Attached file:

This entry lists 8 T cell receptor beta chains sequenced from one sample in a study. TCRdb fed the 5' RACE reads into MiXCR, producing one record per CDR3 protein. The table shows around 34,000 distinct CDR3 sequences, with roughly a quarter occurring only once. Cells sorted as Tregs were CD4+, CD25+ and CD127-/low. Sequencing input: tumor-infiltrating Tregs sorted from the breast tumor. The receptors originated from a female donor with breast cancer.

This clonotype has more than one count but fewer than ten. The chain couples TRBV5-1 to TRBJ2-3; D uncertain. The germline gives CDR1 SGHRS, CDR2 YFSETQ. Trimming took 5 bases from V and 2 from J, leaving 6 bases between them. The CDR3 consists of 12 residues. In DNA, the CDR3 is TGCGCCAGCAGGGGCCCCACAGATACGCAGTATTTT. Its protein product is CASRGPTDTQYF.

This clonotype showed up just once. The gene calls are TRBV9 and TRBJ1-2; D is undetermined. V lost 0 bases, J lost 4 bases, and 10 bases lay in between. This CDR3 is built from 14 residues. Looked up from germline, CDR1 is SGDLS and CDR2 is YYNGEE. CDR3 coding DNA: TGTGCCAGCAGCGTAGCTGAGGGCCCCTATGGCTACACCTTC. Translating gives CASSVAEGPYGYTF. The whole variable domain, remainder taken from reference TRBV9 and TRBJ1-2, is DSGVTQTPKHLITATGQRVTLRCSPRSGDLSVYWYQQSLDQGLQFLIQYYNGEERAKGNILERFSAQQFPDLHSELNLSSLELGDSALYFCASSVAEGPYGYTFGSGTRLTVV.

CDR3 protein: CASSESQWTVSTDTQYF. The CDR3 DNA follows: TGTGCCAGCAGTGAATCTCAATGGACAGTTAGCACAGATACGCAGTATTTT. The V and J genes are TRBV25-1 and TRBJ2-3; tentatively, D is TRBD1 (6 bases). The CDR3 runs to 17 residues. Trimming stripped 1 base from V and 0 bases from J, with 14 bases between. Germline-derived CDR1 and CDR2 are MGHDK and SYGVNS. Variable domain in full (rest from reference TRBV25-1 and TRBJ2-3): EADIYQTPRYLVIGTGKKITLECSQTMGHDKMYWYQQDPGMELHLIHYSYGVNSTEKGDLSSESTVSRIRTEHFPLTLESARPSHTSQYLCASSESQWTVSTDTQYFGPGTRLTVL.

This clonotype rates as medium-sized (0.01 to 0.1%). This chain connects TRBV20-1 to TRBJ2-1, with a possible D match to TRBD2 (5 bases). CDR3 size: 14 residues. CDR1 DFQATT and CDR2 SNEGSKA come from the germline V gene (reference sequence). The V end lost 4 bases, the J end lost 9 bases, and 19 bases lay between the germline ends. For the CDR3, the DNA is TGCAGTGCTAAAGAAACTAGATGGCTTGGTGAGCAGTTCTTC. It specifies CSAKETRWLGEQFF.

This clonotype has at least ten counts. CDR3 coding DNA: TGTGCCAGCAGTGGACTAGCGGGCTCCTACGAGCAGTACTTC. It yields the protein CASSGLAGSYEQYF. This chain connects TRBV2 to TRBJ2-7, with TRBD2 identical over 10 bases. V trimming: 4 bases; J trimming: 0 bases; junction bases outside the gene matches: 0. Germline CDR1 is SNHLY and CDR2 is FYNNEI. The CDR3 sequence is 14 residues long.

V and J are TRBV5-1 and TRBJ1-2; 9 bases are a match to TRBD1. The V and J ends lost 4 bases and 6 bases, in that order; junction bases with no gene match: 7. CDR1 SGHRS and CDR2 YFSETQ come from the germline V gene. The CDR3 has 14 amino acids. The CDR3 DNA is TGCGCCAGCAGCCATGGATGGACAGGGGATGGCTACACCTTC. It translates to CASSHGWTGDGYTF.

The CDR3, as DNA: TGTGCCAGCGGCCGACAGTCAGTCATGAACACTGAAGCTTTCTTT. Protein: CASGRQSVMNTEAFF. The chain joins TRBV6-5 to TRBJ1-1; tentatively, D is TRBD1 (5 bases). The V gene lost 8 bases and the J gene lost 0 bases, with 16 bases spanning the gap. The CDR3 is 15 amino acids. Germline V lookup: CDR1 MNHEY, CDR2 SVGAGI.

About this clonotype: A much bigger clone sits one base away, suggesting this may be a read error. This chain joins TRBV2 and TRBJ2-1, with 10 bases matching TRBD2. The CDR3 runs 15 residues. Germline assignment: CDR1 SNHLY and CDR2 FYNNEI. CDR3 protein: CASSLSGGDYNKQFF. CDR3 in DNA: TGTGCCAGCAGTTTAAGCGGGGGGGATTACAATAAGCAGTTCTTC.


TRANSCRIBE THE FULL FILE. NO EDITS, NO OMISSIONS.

This entry lists 8 T cell receptor beta chains sequenced from one sample in a study. TCRdb fed the 5' RACE reads into MiXCR, producing one record per CDR3 protein. The table shows around 34,000 distinct CDR3 sequences, with roughly a quarter occurring only once. Cells sorted as Tregs were CD4+, CD25+ and CD127-/low. Sequencing input: tumor-infiltrating Tregs sorted from the breast tumor. The receptors originated from a female donor with breast cancer.

This clonotype has more than one count but fewer than ten. The chain couples TRBV5-1 to TRBJ2-3; D uncertain. The germline gives CDR1 SGHRS, CDR2 YFSETQ. Trimming took 5 bases from V and 2 from J, leaving 6 bases between them. The CDR3 consists of 12 residues. In DNA, the CDR3 is TGCGCCAGCAGGGGCCCCACAGATACGCAGTATTTT. Its protein product is CASRGPTDTQYF.

This clonotype showed up just once. The gene calls are TRBV9 and TRBJ1-2; D is undetermined. V lost 0 bases, J lost 4 bases, and 10 bases lay in between. This CDR3 is built from 14 residues. Looked up from germline, CDR1 is SGDLS and CDR2 is YYNGEE. CDR3 coding DNA: TGTGCCAGCAGCGTAGCTGAGGGCCCCTATGGCTACACCTTC. Translating gives CASSVAEGPYGYTF. The whole variable domain, remainder taken from reference TRBV9 and TRBJ1-2, is DSGVTQTPKHLITATGQRVTLRCSPRSGDLSVYWYQQSLDQGLQFLIQYYNGEERAKGNILERFSAQQFPDLHSELNLSSLELGDSALYFCASSVAEGPYGYTFGSGTRLTVV.

CDR3 protein: CASSESQWTVSTDTQYF. The CDR3 DNA follows: TGTGCCAGCAGTGAATCTCAATGGACAGTTAGCACAGATACGCAGTATTTT. The V and J genes are TRBV25-1 and TRBJ2-3; tentatively, D is TRBD1 (6 bases). The CDR3 runs to 17 residues. Trimming stripped 1 base from V and 0 bases from J, with 14 bases between. Germline-derived CDR1 and CDR2 are MGHDK and SYGVNS. Variable domain in full (rest from reference TRBV25-1 and TRBJ2-3): EADIYQTPRYLVIGTGKKITLECSQTMGHDKMYWYQQDPGMELHLIHYSYGVNSTEKGDLSSESTVSRIRTEHFPLTLESARPSHTSQYLCASSESQWTVSTDTQYFGPGTRLTVL.

This clonotype rates as medium-sized (0.01 to 0.1%). This chain connects TRBV20-1 to TRBJ2-1, with a possible D match to TRBD2 (5 bases). CDR3 size: 14 residues. CDR1 DFQATT and CDR2 SNEGSKA come from the germline V gene (reference sequence). The V end lost 4 bases, the J end lost 9 bases, and 19 bases lay between the germline ends. For the CDR3, the DNA is TGCAGTGCTAAAGAAACTAGATGGCTTGGTGAGCAGTTCTTC. It specifies CSAKETRWLGEQFF.

This clonotype has at least ten counts. CDR3 coding DNA: TGTGCCAGCAGTGGACTAGCGGGCTCCTACGAGCAGTACTTC. It yields the protein CASSGLAGSYEQYF. This chain connects TRBV2 to TRBJ2-7, with TRBD2 identical over 10 bases. V trimming: 4 bases; J trimming: 0 bases; junction bases outside the gene matches: 0. Germline CDR1 is SNHLY and CDR2 is FYNNEI. The CDR3 sequence is 14 residues long.

V and J are TRBV5-1 and TRBJ1-2; 9 bases are a match to TRBD1. The V and J ends lost 4 bases and 6 bases, in that order; junction bases with no gene match: 7. CDR1 SGHRS and CDR2 YFSETQ come from the germline V gene. The CDR3 has 14 amino acids. The CDR3 DNA is TGCGCCAGCAGCCATGGATGGACAGGGGATGGCTACACCTTC. It translates to CASSHGWTGDGYTF.

The CDR3, as DNA: TGTGCCAGCGGCCGACAGTCAGTCATGAACACTGAAGCTTTCTTT. Protein: CASGRQSVMNTEAFF. The chain joins TRBV6-5 to TRBJ1-1; tentatively, D is TRBD1 (5 bases). The V gene lost 8 bases and the J gene lost 0 bases, with 16 bases spanning the gap. The CDR3 is 15 amino acids. Germline V lookup: CDR1 MNHEY, CDR2 SVGAGI.

About this clonotype: A much bigger clone sits one base away, suggesting this may be a read error. This chain joins TRBV2 and TRBJ2-1, with 10 bases matching TRBD2. The CDR3 runs 15 residues. Germline assignment: CDR1 SNHLY and CDR2 FYNNEI. CDR3 protein: CASSLSGGDYNKQFF. CDR3 in DNA: TGTGCCAGCAGTTTAAGCGGGGGGGATTACAATAAGCAGTTCTTC.